Society and the academy once appeared to have such an agreement. After World War II, stimulated by the success of the GI Bill, a social compact seemed to exist between American society and higher education. Although bows to state and regional differences are always in order, this compact clearly covered the country. It rested on a few felt but unwritten principles-on trust, not rules. Americans accepted as an unquestioned act of faith that access to a college education was a public good for society, as well as a private good for students (Knight Higher Education Collaborative, 1999; Selingo, 2003). Access to college opportunities allowed our nation to champion both sides of the American dilemma of how to achieve both equality and quality. Equality meant that society offered the opportunity for college to a growing percentage of the population while leaving the achievement of quality to the talents and efforts of individuals. Americans also acknowledged the need for a surprising degree of academic autonomy from governmental control.
On a more practical plane, the compact obligated state taxpayers to provide adequate operating funding for public colleges and universities, which in turn would keep tuition reasonably low. In addition, states with strong private colleges and universities supported some level of choice for students who wished to attend private or independent institutions. The compact depended on mutual trust that each side would keep its share of the bargain.
The federal policy of supporting basic scientific research in universities added research and service to the social compact of public benefits. People who never went to college or directly benefited from research or service saw higher education as a public good (Zemsky, 2003). They would nod with approval as leaders of colleges and universities claimed, in a paraphrase of GE's slogan: "We bring good things to life."
Decades of Decline
Like most compacts, the one between American society and higher education became strained when rights and responsibilities moved from vague generalities to specific demands and competed for funding with other public services. Specifics always strain consensus, as do funding constraints. In addition, external complaints about the rampant costs, questionable outcomes, inadequate outputs, and the internal focus of colleges and universities raised successive questions about their economy, quality, productivity, and responsiveness to societal needs (McGuinness, 1997). Not surprisingly, recessions and falling revenues contributed to these complaints. As a result, says Massy, "universities and professors began a long slide from objects of awe to subjects of accountability" (2003a, p. 20).
The social compact that provided the glue between the general public and higher education stuck fairly well through the 1950s to the late 1960s, when student lifestyles and war protests alienated some of the general public and government officials. During these decades, the older public and private colleges and universities expanded, and new campuses emerged to meet the burgeoning demand for college education spurred first by the GI Bill that encouraged returning soldiers to enroll in college and then by the so-called baby boom of their sons and daughters. The following decades brought problems that undermined the consensus of the social compact. Although the problems and programs of accountability never fall neatly into ten-year spans, the decades described next capture the changing trends.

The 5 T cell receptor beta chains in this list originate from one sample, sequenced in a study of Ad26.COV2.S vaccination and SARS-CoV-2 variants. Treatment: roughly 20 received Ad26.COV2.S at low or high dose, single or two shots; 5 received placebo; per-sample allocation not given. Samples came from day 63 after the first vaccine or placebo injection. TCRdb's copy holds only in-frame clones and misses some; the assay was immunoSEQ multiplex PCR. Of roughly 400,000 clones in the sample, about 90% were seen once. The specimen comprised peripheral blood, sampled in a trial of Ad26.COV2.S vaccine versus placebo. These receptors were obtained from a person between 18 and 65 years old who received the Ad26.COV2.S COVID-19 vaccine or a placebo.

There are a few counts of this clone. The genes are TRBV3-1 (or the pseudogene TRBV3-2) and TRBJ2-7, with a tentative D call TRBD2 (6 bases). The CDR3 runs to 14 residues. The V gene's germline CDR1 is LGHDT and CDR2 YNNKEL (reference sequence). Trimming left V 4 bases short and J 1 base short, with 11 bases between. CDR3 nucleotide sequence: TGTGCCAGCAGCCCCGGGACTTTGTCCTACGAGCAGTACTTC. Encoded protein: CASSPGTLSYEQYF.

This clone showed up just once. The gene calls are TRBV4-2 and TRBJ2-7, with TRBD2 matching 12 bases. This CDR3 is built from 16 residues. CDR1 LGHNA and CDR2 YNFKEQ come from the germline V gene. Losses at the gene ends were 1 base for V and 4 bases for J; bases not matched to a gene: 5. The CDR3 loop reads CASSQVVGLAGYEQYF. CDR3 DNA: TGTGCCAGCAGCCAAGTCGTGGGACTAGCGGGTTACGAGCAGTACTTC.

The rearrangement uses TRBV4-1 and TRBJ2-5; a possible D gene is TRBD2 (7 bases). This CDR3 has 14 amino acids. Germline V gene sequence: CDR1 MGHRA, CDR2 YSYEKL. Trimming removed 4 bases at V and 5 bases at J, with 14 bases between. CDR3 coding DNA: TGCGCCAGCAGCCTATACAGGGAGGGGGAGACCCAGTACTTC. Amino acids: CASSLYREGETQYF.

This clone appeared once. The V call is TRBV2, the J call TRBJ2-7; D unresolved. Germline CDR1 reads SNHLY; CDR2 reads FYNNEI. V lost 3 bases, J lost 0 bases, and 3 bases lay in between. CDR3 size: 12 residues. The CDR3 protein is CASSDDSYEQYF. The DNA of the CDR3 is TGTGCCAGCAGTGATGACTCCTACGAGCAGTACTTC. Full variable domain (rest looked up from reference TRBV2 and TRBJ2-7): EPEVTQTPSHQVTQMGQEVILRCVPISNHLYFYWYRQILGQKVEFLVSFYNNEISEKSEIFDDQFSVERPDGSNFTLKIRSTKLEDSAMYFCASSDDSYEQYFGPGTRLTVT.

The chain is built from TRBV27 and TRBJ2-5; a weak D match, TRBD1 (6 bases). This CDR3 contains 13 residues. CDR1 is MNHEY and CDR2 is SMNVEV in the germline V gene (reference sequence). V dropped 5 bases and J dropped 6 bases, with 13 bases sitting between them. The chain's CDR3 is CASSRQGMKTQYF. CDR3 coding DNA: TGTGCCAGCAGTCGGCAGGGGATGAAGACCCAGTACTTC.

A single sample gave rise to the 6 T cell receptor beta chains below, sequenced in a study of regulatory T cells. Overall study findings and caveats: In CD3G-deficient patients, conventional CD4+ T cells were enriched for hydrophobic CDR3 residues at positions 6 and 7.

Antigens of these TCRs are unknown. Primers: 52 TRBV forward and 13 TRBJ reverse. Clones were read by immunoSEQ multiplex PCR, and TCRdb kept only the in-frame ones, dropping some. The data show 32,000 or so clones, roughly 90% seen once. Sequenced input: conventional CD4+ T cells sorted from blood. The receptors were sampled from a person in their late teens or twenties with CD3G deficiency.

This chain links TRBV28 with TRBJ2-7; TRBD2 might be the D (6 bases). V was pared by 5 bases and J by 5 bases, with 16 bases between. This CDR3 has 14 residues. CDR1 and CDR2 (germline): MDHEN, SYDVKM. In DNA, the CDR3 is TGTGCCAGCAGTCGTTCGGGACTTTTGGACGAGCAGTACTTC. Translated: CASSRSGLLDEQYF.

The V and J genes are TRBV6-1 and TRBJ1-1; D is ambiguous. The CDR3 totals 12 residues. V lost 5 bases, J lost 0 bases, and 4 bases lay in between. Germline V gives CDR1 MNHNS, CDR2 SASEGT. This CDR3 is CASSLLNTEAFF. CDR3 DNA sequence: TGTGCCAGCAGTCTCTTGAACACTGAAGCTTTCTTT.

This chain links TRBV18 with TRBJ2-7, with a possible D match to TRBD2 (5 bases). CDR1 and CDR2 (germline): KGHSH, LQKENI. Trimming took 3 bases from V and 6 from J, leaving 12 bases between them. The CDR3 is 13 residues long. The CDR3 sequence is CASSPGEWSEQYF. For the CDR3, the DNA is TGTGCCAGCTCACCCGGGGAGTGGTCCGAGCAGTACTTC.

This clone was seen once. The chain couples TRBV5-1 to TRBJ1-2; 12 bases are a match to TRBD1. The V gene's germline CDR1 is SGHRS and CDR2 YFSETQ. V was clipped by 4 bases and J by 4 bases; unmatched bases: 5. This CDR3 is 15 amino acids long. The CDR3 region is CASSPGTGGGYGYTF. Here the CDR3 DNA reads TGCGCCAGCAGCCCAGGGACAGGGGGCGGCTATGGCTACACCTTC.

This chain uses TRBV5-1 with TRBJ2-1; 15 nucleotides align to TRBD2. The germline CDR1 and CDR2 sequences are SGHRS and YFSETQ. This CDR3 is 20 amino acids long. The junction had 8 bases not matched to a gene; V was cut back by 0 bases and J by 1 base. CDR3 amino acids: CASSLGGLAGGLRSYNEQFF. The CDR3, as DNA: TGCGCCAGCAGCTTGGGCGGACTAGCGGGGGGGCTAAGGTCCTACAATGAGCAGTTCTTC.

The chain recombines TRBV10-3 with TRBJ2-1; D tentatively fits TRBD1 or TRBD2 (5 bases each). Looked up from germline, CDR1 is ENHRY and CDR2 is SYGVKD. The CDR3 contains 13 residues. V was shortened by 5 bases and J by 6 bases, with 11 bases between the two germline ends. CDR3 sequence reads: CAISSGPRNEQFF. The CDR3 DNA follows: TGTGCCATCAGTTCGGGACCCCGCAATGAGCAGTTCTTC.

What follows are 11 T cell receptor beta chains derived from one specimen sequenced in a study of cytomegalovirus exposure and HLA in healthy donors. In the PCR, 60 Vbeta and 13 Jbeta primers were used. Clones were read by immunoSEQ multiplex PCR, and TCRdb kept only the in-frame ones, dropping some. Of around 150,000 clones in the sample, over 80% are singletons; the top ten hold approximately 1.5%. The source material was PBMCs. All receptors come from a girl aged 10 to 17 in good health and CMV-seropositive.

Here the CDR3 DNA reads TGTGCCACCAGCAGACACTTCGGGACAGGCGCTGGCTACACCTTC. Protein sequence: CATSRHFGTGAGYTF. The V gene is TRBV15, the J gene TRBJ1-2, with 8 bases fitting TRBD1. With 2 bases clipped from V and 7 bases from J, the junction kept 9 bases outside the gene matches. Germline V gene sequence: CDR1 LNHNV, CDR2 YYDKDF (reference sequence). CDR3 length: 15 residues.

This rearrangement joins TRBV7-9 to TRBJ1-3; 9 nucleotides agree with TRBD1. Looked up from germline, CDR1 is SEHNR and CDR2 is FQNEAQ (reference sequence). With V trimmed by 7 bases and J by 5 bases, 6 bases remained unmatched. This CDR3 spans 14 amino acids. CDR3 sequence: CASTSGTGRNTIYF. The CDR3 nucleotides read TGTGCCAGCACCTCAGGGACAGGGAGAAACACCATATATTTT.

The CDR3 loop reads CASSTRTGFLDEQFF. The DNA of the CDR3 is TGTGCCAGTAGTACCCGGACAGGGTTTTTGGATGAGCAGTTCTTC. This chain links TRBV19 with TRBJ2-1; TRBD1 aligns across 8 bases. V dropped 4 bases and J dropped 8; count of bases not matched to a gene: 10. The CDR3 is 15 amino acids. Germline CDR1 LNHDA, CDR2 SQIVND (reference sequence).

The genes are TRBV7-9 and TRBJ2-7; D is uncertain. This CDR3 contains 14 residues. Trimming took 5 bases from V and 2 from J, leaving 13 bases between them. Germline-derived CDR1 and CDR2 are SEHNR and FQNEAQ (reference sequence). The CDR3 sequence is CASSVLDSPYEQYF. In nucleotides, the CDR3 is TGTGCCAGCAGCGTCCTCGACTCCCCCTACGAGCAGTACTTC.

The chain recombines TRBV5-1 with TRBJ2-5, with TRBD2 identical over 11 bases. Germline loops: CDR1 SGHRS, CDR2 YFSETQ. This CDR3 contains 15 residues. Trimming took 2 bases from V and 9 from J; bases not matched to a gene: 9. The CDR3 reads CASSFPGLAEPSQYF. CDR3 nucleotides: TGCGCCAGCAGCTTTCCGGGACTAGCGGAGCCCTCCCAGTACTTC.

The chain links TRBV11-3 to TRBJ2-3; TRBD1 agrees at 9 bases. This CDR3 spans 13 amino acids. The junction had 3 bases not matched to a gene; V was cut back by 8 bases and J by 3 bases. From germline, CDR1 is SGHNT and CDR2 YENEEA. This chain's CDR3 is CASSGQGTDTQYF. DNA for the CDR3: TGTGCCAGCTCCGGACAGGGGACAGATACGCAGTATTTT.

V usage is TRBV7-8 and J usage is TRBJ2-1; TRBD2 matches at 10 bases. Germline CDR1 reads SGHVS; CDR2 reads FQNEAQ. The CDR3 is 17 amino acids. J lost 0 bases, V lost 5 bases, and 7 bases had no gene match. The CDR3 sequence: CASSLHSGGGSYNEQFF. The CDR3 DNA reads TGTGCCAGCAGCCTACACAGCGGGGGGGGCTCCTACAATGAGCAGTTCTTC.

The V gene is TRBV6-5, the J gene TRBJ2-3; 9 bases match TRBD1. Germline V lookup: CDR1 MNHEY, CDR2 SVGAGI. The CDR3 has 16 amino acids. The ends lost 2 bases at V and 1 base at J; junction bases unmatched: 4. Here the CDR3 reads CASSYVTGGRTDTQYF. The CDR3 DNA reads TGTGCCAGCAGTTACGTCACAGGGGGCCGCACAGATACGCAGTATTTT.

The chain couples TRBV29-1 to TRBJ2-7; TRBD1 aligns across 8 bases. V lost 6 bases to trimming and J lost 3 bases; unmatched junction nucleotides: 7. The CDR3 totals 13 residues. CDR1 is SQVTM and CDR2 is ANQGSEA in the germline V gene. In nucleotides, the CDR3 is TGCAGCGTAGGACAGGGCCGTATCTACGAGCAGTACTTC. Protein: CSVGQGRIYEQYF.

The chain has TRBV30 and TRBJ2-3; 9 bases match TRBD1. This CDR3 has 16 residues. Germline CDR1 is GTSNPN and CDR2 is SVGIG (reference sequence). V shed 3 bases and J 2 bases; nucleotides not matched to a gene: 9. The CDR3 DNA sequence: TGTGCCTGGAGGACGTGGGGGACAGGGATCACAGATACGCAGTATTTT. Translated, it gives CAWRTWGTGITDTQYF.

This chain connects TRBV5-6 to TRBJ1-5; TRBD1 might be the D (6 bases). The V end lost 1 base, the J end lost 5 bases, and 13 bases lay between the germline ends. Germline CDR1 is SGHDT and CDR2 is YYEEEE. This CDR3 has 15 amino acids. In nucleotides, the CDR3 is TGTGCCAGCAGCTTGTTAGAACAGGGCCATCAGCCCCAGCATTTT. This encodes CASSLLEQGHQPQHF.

By the early 1970s, fissures in the social compact opened up, beginning with the falling revenues from a recession and fears of enrollment declines at the end of the baby boom. States adopted more centralized governance through coordinating boards and multicampus systems to control development of new institutions and program duplication (McGuinness, 1994). In response to an anticipated decline in enrollment demand, more centralized governance sought to limit the resources granted to higher education. With economy as the goal, regulation became the lever of accountability and bureaucrats the agents. A pattern developed in this first decade of decline in the social compact. Each partner started holding the other side to more specific and stringent tests. States and society reduced support and demanded more services; colleges and universities requested more funding and started raising tuition, although not nearly to the degree as in the next decade.
By the 1980s, external concerns moved from economy to quality. Complaints about the lack of student learning in public schools, as voiced in A Nation at Risk (National Commission on Excellence in Education, 1983), eventually moved to college campuses. Two-thirds of the states mandated, by legislation, that public colleges and universities adopt plans for assessing student learning. State officials dictated the policy but left the method of determination to campus professionals (see Chapter Five). Assessment shifted the focus of accountability from centralized state regulations to decentralized campus processes for identifying the knowledge and skills that graduates should possess, developing the method for assessing the extent of their achievement, and using the results to improve institutional performance. Although assessment programs focused on campus processes, the real goal was improving quality outcomes in student learning (McGuinness, 1997). This approach tried to combine public accountability with professional autonomy by tying external accountability to institutional improvement (see Chapter Five).